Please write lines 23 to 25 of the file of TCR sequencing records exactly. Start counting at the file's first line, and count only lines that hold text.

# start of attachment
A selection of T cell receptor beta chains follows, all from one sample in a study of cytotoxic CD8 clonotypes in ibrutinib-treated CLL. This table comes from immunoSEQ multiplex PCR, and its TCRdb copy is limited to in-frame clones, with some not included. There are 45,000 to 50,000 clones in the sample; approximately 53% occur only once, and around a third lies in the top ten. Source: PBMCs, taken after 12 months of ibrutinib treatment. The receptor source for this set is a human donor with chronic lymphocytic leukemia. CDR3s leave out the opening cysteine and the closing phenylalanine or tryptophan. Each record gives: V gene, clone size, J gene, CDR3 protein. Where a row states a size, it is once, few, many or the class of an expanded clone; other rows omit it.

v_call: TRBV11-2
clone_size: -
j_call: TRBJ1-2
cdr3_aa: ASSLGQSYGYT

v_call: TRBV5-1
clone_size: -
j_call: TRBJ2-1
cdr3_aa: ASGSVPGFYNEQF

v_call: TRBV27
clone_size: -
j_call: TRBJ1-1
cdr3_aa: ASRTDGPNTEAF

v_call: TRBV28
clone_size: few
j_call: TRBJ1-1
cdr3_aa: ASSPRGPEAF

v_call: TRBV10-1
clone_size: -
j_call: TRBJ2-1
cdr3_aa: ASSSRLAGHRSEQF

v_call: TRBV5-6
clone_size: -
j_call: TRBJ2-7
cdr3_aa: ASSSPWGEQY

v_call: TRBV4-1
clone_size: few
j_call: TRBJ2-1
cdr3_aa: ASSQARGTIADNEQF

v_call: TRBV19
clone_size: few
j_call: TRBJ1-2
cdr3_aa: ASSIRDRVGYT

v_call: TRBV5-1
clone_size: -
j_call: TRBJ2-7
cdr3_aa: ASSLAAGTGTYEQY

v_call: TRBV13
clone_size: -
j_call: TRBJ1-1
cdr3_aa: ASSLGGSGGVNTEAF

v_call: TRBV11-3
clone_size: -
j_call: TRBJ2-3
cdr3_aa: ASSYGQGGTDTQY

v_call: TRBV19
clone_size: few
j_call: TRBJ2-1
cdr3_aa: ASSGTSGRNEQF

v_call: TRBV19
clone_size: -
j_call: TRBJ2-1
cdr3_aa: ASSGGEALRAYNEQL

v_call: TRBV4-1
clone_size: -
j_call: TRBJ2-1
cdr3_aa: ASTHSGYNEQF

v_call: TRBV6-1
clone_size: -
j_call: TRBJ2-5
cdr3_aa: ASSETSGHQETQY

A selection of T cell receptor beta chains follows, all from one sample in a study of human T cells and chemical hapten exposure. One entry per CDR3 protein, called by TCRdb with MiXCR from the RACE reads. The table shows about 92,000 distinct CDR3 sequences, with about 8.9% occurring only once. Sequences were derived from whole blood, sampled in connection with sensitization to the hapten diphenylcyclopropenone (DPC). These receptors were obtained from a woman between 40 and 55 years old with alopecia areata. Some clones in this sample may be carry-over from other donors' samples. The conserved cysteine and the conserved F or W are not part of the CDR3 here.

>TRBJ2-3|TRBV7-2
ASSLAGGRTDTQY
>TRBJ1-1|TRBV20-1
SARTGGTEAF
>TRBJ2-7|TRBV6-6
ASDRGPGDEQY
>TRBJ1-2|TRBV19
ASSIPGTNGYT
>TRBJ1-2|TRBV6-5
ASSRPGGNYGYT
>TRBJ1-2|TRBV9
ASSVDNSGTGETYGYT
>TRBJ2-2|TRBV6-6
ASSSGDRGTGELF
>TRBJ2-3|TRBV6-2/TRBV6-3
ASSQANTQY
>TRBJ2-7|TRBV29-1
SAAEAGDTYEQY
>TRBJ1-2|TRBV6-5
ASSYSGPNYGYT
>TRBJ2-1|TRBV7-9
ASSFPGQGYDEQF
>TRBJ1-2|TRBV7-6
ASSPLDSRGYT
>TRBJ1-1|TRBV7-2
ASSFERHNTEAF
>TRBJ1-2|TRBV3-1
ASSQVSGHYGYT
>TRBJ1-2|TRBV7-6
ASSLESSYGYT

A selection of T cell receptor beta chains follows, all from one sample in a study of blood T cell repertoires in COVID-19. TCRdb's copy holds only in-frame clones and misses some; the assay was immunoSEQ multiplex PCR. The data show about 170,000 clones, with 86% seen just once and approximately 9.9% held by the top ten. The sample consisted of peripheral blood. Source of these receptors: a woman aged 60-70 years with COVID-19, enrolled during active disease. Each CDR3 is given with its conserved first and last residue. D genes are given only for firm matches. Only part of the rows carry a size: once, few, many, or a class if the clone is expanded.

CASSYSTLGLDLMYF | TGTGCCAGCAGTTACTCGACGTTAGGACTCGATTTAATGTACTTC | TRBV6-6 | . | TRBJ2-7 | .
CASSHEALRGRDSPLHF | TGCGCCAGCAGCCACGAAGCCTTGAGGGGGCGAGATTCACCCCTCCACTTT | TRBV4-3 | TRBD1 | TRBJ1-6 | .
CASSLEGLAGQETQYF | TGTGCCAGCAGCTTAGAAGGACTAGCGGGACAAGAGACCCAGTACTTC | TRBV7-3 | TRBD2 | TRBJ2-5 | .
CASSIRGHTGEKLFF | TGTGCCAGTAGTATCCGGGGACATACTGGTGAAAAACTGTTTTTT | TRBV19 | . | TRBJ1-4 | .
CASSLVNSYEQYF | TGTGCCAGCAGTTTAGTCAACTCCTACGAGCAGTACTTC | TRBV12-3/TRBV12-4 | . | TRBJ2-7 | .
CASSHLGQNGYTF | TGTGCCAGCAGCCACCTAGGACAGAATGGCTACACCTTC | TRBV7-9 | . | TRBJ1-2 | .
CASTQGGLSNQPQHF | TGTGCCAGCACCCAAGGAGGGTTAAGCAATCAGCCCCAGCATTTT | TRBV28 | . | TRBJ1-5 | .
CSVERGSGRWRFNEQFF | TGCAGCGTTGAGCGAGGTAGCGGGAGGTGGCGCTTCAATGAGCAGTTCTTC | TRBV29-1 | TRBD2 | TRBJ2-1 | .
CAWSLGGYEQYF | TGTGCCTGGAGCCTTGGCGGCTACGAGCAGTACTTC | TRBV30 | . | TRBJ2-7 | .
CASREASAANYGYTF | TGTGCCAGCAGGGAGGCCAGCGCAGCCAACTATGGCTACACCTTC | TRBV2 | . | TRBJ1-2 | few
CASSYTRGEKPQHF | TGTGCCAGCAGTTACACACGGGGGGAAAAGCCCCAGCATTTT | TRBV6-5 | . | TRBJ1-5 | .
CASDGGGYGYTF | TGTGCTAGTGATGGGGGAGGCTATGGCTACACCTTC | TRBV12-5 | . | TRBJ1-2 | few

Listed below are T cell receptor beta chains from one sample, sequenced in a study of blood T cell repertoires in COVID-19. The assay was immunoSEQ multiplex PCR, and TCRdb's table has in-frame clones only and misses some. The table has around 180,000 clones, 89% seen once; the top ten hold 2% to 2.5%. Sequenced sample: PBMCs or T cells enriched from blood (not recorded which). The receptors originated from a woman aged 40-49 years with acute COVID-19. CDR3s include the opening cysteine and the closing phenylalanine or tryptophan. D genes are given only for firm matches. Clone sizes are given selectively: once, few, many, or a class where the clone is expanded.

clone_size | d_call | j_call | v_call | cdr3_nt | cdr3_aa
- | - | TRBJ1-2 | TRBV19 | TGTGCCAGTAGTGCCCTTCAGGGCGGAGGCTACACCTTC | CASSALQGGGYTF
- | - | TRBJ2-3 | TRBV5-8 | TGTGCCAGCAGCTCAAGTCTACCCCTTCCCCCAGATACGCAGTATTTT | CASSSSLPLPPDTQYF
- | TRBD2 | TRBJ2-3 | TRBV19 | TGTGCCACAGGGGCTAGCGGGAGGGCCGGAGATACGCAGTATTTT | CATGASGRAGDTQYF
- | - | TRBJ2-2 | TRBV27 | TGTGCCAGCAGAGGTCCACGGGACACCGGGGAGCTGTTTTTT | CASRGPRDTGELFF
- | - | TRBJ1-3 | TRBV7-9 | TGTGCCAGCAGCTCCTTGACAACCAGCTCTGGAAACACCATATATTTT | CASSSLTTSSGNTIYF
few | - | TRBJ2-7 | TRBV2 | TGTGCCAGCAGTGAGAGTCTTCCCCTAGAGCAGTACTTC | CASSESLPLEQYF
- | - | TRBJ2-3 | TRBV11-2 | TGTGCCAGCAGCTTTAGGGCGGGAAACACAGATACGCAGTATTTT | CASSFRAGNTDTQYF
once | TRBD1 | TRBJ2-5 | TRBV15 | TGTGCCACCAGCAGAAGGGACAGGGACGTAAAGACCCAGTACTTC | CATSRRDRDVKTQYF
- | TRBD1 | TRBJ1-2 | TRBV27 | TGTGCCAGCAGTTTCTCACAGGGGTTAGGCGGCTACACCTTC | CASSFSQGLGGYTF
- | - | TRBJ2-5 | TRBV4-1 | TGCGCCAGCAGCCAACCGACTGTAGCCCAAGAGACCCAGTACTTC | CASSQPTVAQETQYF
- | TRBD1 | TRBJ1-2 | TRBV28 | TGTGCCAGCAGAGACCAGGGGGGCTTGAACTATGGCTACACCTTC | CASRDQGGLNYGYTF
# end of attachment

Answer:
clone_size: -
j_call: TRBJ2-7
cdr3_aa: ASSSPWGEQY